Petition signatures ruling revives hopes for 2 candidates

Mike Martindale
The Detroit News

At least two judicial candidates who felt they were destined to be left off Michigan ballots this August for not meeting state requirements for collecting petition signatures got new life Wednesday, thanks to a U.S. District Court order.

In a 16-page opinion, U.S. District Judge Terrence E. Berg granted an injunction against Michigan’s State Elections Office for excluding Shakira Hawkins, a Wayne Circuit Court candidate, and Lynn Maison, who is running for a Macomb County Probate Court seat.

Both candidates had intervened in a federal lawsuit against the state filed by attorney Eric Esshaki, a Republican congressional hopeful from Birmingham. Esshaki and others had argued that COVID-19 pandemic and specifically Gov. Gretchen Whitmer’s Stay-At-Home orders prevented them from collecting the statutory signatures needed to appear on the ballot.

Esshaki’s issues had been cleared up April 20, with the state establishing that 50% of the required signatures needed to have been collected by an earlier date.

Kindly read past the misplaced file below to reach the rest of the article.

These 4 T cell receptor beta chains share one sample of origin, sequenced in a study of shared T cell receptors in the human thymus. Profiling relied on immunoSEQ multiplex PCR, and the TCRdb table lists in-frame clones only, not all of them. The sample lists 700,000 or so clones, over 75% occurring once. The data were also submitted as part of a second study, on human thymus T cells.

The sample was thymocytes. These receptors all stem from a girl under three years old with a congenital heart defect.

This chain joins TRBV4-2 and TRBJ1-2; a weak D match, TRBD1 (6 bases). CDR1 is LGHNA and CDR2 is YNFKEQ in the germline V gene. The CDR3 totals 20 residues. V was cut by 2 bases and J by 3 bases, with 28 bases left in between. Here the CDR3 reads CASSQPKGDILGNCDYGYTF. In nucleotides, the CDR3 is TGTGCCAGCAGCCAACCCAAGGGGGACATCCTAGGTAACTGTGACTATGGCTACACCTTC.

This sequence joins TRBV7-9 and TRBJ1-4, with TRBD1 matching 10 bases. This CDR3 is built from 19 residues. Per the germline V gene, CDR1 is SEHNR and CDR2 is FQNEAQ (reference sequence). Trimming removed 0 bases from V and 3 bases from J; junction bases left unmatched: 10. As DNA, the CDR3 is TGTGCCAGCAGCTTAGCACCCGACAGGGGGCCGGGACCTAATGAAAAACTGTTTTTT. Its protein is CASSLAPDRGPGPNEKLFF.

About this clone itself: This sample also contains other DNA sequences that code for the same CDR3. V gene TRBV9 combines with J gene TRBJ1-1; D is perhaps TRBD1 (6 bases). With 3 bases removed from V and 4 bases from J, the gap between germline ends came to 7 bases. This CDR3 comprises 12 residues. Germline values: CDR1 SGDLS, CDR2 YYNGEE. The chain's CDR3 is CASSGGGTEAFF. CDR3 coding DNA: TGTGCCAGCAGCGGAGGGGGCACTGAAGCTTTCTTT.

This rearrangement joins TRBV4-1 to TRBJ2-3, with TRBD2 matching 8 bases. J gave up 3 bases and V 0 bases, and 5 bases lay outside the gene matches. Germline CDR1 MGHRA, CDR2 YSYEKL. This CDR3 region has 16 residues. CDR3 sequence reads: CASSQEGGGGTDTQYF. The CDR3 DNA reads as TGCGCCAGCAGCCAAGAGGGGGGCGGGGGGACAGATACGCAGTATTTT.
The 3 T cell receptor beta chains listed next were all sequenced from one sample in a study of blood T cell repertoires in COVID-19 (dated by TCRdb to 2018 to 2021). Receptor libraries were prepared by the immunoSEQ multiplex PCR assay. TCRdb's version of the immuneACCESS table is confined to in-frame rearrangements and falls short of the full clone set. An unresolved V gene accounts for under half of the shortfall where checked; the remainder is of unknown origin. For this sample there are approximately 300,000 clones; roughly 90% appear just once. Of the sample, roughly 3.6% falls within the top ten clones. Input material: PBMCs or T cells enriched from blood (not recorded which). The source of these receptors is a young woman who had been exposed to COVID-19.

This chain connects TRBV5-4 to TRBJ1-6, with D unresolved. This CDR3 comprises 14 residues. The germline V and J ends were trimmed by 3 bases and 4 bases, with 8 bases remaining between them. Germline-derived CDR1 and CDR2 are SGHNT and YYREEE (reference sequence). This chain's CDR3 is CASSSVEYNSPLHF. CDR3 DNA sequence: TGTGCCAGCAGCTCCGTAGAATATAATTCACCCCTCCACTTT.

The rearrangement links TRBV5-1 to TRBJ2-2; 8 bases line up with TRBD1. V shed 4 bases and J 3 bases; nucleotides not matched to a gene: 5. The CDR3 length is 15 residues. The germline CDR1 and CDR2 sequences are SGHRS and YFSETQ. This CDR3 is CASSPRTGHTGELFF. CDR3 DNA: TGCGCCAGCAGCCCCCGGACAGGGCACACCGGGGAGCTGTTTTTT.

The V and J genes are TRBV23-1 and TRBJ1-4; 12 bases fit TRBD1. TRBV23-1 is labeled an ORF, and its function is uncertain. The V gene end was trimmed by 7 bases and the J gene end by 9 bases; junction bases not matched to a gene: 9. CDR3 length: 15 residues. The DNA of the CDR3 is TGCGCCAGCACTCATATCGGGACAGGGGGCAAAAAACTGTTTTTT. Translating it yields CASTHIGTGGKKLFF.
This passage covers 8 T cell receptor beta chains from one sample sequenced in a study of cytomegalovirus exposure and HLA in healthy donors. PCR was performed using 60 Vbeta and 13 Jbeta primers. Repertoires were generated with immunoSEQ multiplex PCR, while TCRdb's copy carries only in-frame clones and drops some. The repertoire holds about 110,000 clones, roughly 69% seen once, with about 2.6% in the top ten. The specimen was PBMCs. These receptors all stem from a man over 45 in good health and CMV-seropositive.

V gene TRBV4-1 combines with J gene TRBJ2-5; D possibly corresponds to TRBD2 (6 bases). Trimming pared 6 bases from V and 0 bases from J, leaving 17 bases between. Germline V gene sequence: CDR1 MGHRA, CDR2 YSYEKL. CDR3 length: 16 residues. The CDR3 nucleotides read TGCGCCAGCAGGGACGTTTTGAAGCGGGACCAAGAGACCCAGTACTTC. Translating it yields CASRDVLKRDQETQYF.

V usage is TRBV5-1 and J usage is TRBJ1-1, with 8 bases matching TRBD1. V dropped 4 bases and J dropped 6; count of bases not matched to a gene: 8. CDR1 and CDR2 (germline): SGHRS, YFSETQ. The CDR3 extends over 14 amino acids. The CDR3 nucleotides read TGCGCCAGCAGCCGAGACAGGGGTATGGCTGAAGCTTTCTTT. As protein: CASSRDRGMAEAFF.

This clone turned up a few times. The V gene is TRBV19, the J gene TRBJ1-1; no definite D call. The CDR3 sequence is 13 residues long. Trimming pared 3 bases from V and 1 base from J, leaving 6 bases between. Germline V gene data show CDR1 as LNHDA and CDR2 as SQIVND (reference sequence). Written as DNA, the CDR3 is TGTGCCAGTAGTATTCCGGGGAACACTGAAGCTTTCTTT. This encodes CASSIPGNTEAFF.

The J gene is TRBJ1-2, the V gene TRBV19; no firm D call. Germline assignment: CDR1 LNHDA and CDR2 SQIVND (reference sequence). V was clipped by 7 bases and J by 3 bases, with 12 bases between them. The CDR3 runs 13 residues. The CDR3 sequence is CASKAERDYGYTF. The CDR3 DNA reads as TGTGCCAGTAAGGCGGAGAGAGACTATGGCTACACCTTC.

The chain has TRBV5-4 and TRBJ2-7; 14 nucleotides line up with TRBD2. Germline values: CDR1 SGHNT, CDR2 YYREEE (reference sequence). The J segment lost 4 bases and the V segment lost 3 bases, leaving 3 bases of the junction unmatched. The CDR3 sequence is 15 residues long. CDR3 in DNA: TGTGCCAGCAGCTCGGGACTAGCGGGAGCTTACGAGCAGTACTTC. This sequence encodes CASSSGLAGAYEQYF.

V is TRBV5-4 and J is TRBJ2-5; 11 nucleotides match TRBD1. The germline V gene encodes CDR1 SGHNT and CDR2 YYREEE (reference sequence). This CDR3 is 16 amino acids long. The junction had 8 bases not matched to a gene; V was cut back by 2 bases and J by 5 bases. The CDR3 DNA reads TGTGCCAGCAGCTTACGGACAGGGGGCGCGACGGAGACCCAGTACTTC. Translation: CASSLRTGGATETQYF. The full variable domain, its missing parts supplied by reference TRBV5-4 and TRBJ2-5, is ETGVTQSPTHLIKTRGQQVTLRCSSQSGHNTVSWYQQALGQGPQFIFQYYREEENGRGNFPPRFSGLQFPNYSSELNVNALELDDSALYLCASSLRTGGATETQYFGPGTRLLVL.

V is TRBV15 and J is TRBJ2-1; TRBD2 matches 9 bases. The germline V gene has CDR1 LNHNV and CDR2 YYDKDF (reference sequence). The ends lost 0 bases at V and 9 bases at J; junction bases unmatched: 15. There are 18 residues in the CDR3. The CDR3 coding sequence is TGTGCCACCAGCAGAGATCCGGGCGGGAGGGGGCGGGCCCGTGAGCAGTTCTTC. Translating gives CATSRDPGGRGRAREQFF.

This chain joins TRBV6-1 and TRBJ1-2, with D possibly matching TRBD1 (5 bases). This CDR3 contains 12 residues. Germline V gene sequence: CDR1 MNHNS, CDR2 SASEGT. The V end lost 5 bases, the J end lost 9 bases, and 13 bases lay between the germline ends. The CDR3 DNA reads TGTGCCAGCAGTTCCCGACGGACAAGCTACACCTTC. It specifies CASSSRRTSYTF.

But Hawkins and Maison feared they were shut out from their respective races because of other election technicalities, according to Hawkins’s attorney, Saura Sahu. Berg permitted them to be covered by the earlier ruling and expanded the deadline for signatures to be submitted until o this Friday, May 22.

“I think it is fantastic,” said Sahu. “It was a smart and reasonable remedy ruling by the court that assures every worthy candidate has a place on the primary ballot while allowing the state to conduct an orderly election.”

It was not known how many primary candidates might be impacted by Berg’s order, which said it will be considered sufficient for a candidate to have collected 50% of the signatures required by the state elections office.

According to court records, as of an extended filing deadline of May 8, 151 candidates had filed nominating petitions with the Bureau of Elections. Of those, 17 had filed more than 50% but fewer than the 100% of the total signatures normally required.

Calls to the state elections office from The News seeking response were not returned Wednesday. Esshaki declined to weigh in on issues concerning others and Maison’s attorney could not be reached for comment.

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